Whether or not law enforcement shocked Rex Heuermann when they arrested the architect outside his midtown Manhattan office for murdering the “Gilgo Four”, Suffolk County prosecutors’ application to keep the alleged “Long Island Serial Killer” behind bars without bail tells a damning and compelling narrative of the beachside homicides. Called the “Manorville Butcher” and “Craigslist Ripper” in the media, a Suffolk County Grand Jury indicted Heuermann, a resident of Massapequa, on three counts of both First and Second Degree Murder for the deaths of Melissa Barthelemy on or about July 10, 2009, Megan Waterman on or about June 6, 2010, and Amber Costello on or about September 2, 2010. Although Suffolk County District Attorney Raymond A. Tierney has not charged Heuermann with the murder of Maureen Brainard-Barnes, or other murders some believe are tied to Heuermann, his application to have Heuermann remanded, or held without bail, made it clear that their investigation into Brainard-Barne’s death “is continuing and is expected to be resolved soon.”
The following is a brief examination of the joint investigation by county, state, and federal law enforcement, the evidence and techniques pursued to secure it, and the crimes and penalty Heuermann faces. As we learn more and find out what, if anything, search warrants at Heuermann’s home reveal, there may be many more questions asked, but hopefully more answered as well.
The Investigation: Identifying a Suspect & Catching a Target
According to the bail application, in January 2022, Suffolk County prosecutors teamed up with the Suffolk County Police and Sherriff’s Office, New York State Police, and the FBI to identify and apprehend the “Gilgo Four” killer after years of no success. Upon examining the evidence they had to date, including the burlap wraps and duct tape used on the women, along with the issuance and review of over 300 subpoenas, search warrants, eyewitness accounts, and other evidence, law enforcement apprehended the man they believe committed atrocities against innocent women and preyed on residents of Long Island.
First-Generation Chevrolet Avalanche: A Place to Start
Based on a witness report of a Chevrolet Avalanche believed to have been driven by the person who abducted Costello, law enforcement attempted to identify who might own such a vehicle. Though not scientific, this critical piece of evidence set the stage for much more to come. With this information in hand, on March 14, 2022, law enforcement learned that Heuermann had a first-generation Avalanche registered to him at the time of the murders.
Cell Site Information & Mobile Phone Billing Records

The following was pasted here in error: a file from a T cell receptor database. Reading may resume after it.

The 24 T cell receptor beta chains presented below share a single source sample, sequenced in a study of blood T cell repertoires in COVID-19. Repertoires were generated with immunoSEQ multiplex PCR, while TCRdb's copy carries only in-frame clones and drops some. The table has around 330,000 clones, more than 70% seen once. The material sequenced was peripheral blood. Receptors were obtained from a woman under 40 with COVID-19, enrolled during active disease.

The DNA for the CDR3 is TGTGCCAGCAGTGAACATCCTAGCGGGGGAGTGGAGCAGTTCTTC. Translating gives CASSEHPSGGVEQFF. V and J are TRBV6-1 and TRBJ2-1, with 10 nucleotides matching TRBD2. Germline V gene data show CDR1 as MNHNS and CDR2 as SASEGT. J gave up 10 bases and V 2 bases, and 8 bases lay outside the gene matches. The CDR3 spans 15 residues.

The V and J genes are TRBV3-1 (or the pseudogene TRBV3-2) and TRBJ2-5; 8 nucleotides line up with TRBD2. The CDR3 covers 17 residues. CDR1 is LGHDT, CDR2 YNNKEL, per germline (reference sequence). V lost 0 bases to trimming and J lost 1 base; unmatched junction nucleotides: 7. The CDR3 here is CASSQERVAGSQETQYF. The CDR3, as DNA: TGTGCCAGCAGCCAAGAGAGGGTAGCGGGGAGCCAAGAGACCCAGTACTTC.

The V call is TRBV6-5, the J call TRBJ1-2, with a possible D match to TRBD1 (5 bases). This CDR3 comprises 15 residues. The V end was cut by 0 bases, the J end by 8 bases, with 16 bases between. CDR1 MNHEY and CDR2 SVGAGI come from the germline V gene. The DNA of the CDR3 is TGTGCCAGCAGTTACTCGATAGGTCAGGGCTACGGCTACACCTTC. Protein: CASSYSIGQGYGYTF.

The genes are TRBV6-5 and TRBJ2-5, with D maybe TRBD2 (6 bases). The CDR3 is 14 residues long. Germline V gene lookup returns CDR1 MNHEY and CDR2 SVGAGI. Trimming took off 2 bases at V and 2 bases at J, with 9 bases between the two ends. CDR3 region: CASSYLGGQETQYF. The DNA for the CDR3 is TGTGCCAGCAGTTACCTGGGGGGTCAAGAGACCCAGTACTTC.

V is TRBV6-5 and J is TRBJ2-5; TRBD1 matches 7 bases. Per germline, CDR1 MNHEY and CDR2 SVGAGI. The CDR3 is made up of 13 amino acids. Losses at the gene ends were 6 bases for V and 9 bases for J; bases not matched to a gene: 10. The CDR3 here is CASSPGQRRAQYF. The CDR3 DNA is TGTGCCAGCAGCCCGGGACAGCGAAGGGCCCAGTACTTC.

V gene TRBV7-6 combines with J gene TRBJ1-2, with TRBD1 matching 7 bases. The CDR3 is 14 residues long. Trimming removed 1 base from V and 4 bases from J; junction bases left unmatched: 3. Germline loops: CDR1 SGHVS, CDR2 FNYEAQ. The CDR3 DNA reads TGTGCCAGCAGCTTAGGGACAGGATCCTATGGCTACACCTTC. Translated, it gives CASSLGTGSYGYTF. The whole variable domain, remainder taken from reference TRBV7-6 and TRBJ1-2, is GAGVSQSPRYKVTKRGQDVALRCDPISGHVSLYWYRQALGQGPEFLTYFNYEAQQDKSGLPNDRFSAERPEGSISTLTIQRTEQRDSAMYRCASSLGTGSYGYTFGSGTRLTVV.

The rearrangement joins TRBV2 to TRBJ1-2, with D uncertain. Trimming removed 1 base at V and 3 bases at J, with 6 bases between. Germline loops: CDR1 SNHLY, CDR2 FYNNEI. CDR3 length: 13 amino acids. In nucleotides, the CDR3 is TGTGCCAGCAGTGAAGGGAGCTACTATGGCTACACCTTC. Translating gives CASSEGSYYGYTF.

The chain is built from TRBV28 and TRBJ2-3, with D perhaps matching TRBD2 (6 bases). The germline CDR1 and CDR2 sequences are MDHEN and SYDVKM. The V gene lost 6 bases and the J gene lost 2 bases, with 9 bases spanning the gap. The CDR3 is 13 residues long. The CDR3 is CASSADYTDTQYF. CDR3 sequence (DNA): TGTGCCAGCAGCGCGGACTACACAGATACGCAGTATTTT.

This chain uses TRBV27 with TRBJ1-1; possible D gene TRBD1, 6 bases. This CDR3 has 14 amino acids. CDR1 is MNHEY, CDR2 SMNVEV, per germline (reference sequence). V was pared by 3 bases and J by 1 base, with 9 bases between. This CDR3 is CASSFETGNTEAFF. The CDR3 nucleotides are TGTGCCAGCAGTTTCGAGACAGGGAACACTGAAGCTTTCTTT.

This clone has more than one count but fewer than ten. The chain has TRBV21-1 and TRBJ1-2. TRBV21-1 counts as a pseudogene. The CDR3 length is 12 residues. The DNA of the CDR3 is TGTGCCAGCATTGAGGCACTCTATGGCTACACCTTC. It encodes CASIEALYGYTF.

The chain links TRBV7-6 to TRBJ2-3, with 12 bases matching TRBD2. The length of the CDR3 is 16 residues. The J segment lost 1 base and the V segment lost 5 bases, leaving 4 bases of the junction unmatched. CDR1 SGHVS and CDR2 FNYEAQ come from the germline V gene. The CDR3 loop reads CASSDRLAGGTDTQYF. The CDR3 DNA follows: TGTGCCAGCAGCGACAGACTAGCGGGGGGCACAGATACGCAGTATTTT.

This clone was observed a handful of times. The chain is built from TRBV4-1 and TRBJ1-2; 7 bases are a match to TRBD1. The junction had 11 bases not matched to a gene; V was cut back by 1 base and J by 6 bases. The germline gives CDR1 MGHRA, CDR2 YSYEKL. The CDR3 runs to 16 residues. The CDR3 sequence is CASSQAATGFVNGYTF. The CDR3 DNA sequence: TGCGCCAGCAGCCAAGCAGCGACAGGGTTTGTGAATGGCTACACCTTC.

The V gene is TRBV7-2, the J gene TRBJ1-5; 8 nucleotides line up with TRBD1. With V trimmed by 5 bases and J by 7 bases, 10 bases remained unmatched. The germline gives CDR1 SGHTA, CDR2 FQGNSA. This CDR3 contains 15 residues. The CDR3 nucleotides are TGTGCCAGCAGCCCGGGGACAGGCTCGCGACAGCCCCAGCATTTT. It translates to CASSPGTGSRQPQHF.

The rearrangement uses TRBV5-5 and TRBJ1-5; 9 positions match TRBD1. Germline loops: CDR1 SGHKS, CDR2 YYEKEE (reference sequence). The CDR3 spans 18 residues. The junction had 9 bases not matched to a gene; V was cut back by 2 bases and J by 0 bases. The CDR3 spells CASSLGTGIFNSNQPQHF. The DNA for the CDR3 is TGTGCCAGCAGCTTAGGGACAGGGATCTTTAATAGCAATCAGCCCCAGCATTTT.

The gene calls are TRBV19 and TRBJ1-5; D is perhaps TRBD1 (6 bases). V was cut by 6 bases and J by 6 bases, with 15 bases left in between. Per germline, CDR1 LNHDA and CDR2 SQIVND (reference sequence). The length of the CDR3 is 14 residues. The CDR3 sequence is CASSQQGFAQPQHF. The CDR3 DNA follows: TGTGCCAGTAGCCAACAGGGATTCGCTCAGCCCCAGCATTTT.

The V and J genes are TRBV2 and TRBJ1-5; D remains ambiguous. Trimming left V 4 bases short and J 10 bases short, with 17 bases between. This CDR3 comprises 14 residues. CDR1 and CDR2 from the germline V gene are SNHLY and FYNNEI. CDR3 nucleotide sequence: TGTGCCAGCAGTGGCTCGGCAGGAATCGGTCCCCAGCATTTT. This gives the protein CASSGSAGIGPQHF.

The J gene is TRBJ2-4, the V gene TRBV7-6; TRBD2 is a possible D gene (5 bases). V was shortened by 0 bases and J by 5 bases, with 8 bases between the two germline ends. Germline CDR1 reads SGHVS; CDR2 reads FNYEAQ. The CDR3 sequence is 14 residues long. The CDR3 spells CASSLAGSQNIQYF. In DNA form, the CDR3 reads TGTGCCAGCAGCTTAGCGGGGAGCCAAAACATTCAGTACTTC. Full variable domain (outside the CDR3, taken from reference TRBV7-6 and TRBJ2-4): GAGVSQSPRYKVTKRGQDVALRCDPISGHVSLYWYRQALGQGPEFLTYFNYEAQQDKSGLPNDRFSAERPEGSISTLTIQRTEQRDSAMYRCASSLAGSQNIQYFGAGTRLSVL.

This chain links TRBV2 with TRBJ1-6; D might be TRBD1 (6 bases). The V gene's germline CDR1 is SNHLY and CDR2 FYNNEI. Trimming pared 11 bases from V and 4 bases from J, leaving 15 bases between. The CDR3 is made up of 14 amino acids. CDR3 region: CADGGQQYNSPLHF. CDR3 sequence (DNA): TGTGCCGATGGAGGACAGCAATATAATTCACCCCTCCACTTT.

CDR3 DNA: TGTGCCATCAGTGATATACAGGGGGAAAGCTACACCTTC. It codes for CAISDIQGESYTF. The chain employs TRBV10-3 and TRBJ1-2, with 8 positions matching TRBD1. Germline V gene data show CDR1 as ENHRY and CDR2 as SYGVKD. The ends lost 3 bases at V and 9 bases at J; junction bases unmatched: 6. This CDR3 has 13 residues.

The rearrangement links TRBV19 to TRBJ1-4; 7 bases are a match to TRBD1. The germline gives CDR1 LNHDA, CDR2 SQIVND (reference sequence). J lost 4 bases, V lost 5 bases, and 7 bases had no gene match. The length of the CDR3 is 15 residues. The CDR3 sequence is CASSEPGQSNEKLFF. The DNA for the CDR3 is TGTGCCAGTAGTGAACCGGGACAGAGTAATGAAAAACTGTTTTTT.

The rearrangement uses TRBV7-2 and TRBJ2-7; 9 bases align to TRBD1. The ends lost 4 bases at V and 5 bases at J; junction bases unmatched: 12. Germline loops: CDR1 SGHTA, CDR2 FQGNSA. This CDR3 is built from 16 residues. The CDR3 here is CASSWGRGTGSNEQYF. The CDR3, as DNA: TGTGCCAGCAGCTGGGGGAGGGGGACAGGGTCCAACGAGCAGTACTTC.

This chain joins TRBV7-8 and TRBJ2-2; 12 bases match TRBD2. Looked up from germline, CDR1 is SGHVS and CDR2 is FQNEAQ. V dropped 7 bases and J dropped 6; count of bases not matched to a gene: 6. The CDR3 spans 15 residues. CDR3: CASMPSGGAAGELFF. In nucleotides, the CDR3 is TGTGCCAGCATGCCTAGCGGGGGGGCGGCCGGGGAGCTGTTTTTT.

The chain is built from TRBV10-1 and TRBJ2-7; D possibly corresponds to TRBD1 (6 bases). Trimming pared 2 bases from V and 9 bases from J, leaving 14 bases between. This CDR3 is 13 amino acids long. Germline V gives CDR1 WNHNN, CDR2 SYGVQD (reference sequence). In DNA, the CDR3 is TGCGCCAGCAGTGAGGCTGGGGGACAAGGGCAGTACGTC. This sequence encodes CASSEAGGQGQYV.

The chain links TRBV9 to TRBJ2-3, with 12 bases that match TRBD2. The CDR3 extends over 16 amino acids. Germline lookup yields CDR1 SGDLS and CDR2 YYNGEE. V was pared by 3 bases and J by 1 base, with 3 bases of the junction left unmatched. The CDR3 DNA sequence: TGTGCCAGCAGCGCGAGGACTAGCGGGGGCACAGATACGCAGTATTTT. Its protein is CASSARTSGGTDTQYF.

Though not able to directly tie cell phone calls and texts between the victims and Heuermann to the now jailed defendant, the information retrieved during this stage in the investigation was tremendously valuable in circumstantially tying Heuermann to the crimes before securing the DNA evidence that will no doubt be the center piece of prosecutors’ case. More specifically, cell phone call and text history, as well as cell site location information, or CSLI, helped law enforcement identify locations and times calls were made to and from the parties to help corroborate their leads and open new investigatory avenues. As reflected in this case and investigation, the value of CSLI cannot be understated. Though not identifying a fairly exact coordinate of a phone’s usage such as with GPS, CSLI can give an approximate location of when and where a cell phone was used by triangulating the data with multiple towers.
Here, of critical import, cell site information circumstantially ties phones’ usages near Heuermann’s office in Manhattan and his home on Long Island, along with the victim’s phones.
Brainard-Barnes: Cell Phone Evidence
In the days leading to her disappearance, there were sixteen interactions between Heuermann’s burner phone and Brainard-Barne’s cell, the last of which was in Manhattan near the 59th Street Bridge. Days after her disappearance, two outbound calls were made from her phone to check voice mail from a cell site near the Long Island Expressway in Islandia.
Barthelemy: Cell Phone Evidence
In the days leading up to and including July 10, 2009 when Barthelemy was last seen, a burner phone contacted her at least four times. Cell site records reflected that this phone went from Massapequa Park, near where Heuermann lived, and Midtown Manhattan before returning to Massapequa. Starting the following day, additional calls were made from Massqpequa, Freeport, and Babylon. On multiple occasions days later, taunting calls and admissions to sexually assaulting and killing Barthelemy were made from her phone to family members. Based on cell site information, these calls were made from Midtown Manhattan.